From the moors of northern England to the cities of Western Europe, the poplars of the Thames to the sands of the Nevada desert, the poems in Kidland rise from ancient landscapes to confront a society in denial about its relationship with nature, memory and destiny. On barrows and mountains, in yellow fields and green woods, Kidland offers up a radical, uncompromising vision of broken connections and darkening futures. Images, dreams and prophecies, human and inhuman, dominate the pages of Paul Kingsnorth’s debut collection, finding their fullest expression in the narrative title poem, in which reason meets wildness among the dark pines of the north, and certainties are broken like empty promises.
“At the multi-laned intersection to the M20 I listened to Alanis singing her heart out about the pain of isolation and loss and I burst into tears in an Oxford Green Jaguar X Series 3 litre car.”
Like missiles, these poems shoot out into the world seeking light and warmth from out of the darkness of illness. Peter Carr’s poetic voice mirrors the fast-paced juxtopositions of a life previously spent in an internationalist world of commerce. Wide-ranging and uncompromising, ironic, darkly comedic and sometimes bitter, and populated by the unconventional, the displaced and the lonely, the collection is nevertheless bound together by the realisation and need of the importance of human encounter, companionship and love in an illusory and earth-shifting world. – Maggie Harris
Vicky Foster is one very capable writer and Bathwater is a very personal story. Using her own real-life experience of what happens when violence spills over into family life, Bathwater is a gripping, ever-twisting, often moving, somewhat shocking and often agonising piece of work. Rather than a cathartic over-share, however, Foster goes way beyond writing what she knows in order to craft something that is simultaneously hard-hitting and poetic. She has written a work of literary beauty, despite the harsh and uncomfortable subject matter, combining prose, poetry and dialogue.
This is as bold a line in the sand as a writer can make to announce their arrival. Given her enormous talent and ability to weave a piece of work so well, there’ll be plenty more to come from Foster’s experience-fuelled imagination as she strides, confidently, into the literary and poetic world.
Winner of the 2018 Shine/Strong Poetry Award
This powerful debut collection takes us back to ‘the hatchling, nestling, fledgling grounds’ of Finglas where Rachael Hegarty was born and reared. Portrait of a working class community, portrait of a dispossessed and politically betrayed community, portrait of a self-reliant, proud, and supportive community — ultimately it is a portrait made with love and gratitude, to family, to neighbours, to friends of her youth, feral and otherwise, to teachers and to her own students, by a sophisticated and knacky literary artist of the highest integrity. This is a joyous and clear eyed book that draws on and augments the song tradition of an artistically rich area of north Dublin, a lyric tradition that encompasses Bono and Dermot Bolger; it opens that tradition to the critique and edge of contemporary poetry practice, and to the winds of Japan, Boston, Walden Pond, Emily Dickinson’s Garden. Compassionate to the living and to the dead alike, this poet stakes her ground, as mother, as lover, as artist, as link in the eternal and marvellous chain of being. – Paula Meehan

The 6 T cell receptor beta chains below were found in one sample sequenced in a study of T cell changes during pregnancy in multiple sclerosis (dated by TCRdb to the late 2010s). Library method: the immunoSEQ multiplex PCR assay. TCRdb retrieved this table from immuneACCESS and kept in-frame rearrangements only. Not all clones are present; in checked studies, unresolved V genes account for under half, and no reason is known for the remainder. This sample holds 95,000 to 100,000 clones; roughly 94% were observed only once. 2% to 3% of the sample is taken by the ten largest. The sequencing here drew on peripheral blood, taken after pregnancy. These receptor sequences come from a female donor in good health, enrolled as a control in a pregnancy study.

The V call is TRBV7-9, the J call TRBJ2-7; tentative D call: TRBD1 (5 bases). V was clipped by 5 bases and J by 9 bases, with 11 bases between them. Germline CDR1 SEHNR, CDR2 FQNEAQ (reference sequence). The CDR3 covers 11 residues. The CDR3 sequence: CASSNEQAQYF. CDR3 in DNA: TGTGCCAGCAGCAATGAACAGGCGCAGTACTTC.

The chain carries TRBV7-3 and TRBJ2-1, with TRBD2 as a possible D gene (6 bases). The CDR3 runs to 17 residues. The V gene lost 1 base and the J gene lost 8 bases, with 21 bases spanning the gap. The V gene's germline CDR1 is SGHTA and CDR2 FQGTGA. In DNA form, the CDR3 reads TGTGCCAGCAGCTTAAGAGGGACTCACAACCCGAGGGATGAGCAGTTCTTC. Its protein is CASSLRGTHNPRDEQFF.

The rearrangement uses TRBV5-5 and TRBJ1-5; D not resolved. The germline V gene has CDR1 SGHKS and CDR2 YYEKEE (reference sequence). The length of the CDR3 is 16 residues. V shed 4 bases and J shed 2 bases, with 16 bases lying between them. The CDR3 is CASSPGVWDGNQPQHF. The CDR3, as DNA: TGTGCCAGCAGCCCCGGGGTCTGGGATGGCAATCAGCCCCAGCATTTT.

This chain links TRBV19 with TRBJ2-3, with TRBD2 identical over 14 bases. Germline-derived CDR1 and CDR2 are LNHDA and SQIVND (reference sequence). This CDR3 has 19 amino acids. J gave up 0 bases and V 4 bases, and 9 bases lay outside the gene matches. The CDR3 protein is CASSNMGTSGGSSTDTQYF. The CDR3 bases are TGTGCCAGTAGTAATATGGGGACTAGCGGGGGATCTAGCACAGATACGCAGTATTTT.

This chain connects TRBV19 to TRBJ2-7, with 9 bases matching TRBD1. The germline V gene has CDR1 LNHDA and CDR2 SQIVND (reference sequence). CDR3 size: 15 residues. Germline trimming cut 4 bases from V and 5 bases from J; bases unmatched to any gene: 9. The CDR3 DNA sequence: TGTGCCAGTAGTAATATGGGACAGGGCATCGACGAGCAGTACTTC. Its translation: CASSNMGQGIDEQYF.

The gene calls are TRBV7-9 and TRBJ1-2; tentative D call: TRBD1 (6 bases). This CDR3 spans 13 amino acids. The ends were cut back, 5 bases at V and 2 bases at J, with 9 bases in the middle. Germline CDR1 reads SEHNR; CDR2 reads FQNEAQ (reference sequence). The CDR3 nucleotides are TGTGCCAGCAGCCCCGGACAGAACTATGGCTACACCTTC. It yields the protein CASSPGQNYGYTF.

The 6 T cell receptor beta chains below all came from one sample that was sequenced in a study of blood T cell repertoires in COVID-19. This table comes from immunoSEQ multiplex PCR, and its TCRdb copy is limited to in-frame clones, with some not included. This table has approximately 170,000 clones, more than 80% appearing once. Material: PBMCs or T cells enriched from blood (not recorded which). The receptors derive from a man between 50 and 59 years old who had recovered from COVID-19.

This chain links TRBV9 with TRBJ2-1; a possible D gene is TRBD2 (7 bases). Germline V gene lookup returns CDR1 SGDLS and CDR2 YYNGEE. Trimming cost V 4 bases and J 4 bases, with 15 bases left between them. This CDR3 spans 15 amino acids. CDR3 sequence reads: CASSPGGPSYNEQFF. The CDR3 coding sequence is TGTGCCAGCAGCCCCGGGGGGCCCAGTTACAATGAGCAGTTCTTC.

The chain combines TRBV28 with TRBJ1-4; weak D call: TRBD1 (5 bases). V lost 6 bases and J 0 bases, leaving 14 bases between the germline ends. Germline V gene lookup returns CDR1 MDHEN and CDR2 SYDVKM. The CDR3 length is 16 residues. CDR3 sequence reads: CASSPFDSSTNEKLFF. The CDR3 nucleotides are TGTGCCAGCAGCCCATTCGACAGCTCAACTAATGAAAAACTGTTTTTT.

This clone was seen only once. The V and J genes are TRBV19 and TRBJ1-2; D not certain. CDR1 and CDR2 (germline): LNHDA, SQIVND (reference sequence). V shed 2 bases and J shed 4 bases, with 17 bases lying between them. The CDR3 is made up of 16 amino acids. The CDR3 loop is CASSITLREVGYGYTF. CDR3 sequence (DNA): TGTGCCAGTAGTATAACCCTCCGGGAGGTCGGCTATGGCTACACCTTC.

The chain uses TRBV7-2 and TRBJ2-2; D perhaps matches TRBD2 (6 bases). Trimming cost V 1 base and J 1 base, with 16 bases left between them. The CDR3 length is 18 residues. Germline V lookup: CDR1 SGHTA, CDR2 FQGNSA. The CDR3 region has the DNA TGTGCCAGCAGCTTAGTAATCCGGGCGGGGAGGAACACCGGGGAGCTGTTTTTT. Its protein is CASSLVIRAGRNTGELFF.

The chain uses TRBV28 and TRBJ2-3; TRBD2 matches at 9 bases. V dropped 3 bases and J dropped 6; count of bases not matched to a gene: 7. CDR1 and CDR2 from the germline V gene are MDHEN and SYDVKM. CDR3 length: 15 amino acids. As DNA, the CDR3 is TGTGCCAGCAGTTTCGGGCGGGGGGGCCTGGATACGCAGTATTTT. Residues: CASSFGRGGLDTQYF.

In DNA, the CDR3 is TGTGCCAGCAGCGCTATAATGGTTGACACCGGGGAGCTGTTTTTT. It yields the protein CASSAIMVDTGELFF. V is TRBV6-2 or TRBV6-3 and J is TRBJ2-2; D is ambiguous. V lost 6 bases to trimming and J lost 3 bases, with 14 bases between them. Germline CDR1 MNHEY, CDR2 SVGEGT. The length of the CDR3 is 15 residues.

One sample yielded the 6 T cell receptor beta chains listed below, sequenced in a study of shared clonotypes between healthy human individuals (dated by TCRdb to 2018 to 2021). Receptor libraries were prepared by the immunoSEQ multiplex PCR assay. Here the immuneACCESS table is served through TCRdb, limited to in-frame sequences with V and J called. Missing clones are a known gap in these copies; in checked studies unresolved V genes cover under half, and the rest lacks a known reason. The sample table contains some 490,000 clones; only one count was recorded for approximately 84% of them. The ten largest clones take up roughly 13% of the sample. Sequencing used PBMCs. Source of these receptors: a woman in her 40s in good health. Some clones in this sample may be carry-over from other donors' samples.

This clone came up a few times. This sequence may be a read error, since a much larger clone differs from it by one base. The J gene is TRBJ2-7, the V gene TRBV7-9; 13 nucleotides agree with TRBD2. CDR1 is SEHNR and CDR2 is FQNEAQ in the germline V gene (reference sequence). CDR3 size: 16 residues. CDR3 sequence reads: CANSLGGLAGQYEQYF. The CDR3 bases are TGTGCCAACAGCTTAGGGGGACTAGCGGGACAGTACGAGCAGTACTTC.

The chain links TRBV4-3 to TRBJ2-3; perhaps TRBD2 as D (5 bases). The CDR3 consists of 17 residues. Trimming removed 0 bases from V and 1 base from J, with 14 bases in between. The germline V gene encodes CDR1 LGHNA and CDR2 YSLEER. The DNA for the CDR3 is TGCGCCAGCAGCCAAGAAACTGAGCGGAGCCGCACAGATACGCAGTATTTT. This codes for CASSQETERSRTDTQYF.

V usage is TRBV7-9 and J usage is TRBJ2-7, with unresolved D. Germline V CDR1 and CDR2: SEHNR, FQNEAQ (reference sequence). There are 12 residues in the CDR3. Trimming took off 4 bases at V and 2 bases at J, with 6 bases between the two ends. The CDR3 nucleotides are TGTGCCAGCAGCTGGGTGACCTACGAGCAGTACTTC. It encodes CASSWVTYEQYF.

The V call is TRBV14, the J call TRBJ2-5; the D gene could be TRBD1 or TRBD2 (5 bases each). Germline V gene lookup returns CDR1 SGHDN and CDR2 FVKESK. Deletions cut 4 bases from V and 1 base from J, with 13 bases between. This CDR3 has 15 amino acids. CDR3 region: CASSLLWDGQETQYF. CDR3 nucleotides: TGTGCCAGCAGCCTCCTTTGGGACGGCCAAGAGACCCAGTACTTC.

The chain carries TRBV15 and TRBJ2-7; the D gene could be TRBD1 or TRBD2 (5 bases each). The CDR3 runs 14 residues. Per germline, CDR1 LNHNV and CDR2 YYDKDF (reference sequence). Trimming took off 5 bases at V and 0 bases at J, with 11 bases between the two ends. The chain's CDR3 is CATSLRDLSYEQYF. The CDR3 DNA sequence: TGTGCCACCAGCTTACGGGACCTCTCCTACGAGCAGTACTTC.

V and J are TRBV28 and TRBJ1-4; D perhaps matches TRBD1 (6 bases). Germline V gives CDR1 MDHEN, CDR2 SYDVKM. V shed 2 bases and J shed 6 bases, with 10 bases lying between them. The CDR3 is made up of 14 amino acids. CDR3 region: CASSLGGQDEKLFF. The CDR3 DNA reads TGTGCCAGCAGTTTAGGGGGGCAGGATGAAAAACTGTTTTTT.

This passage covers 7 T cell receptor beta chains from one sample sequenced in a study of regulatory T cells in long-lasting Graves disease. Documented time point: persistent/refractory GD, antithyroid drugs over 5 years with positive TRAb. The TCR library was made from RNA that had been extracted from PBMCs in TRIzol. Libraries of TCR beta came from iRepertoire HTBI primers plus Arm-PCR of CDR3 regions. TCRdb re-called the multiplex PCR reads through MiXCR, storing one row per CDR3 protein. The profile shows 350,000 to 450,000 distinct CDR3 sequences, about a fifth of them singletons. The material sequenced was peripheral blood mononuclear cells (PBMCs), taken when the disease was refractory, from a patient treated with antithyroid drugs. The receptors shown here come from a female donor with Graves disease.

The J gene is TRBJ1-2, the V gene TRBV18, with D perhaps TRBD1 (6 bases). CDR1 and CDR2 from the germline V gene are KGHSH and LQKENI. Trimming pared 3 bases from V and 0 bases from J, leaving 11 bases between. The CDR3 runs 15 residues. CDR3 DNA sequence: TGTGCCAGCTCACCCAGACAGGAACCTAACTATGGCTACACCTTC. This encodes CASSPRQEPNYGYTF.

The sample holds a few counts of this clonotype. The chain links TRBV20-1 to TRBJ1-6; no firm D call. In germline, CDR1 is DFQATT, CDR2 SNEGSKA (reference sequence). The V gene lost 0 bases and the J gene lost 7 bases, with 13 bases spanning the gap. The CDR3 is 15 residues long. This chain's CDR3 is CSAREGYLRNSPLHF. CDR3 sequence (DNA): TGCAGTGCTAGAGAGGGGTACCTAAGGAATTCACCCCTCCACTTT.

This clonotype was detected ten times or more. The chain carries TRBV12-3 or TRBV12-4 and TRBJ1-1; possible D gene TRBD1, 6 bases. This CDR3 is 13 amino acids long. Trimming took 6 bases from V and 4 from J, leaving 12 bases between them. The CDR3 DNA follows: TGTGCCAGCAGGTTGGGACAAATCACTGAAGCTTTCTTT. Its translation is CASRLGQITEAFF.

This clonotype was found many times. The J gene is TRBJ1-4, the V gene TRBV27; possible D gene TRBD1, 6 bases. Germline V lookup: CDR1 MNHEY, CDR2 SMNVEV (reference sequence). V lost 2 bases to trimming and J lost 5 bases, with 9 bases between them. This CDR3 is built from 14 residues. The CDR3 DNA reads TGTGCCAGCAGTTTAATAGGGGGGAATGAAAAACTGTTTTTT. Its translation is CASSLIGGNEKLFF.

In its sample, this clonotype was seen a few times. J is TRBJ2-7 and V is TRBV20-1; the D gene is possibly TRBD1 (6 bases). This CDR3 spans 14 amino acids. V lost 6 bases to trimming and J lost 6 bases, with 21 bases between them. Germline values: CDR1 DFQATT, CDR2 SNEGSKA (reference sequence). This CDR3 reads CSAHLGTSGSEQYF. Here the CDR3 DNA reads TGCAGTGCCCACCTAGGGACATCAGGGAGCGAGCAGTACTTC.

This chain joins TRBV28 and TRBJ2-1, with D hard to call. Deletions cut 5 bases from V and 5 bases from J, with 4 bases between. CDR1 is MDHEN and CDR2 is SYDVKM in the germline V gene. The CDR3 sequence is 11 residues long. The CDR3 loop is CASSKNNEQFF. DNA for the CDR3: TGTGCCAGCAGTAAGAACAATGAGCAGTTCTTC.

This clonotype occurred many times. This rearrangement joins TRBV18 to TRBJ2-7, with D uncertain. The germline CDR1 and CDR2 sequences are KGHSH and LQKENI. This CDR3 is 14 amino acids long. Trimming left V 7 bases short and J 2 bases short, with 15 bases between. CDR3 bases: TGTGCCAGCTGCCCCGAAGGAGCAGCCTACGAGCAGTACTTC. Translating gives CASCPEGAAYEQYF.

John Hartley Williams’s Canada explores a country of the mind, where whatever mania comes to mind becomes its own reality, and writing happens automatically. In Canada, poems arrive out of the ether like the fabled, lantern-jawed Mountie coming to the rescue out of nowhere. Others are on their way back into the ether, transmissions from the brain of an uneasy redman. These are poems which make you feel like the hairs on a pony’s neck. Canada opens in the backwoods of autobiography and narrative, then reports crisply on the alarums of sex and desire. After crossing the frontier, a final coda blows innocence off the map for good and all. Shortlisted for the TS Eliot Prize 1997.
The Sin-eater: A Breviary, Thomas Lynch’s fifth book of poems gathers together two dozen, twenty-four line poems – a book of hours – on the life and times of Argyle, the sin-eater and includes two dozen black and white photographic images by the author’s son, Michael Lynch, and a front cover watercolour by his son, Sean. The poems and images are situated on the West Clare peninsula in Ireland where the author keeps an ancestral home in the townland of Moveen between the North Atlantic and the River Shannon estuary. The poems are prefaced by an “Introit” which examines the nature of religious experience, faith and doubt, communion and atonement.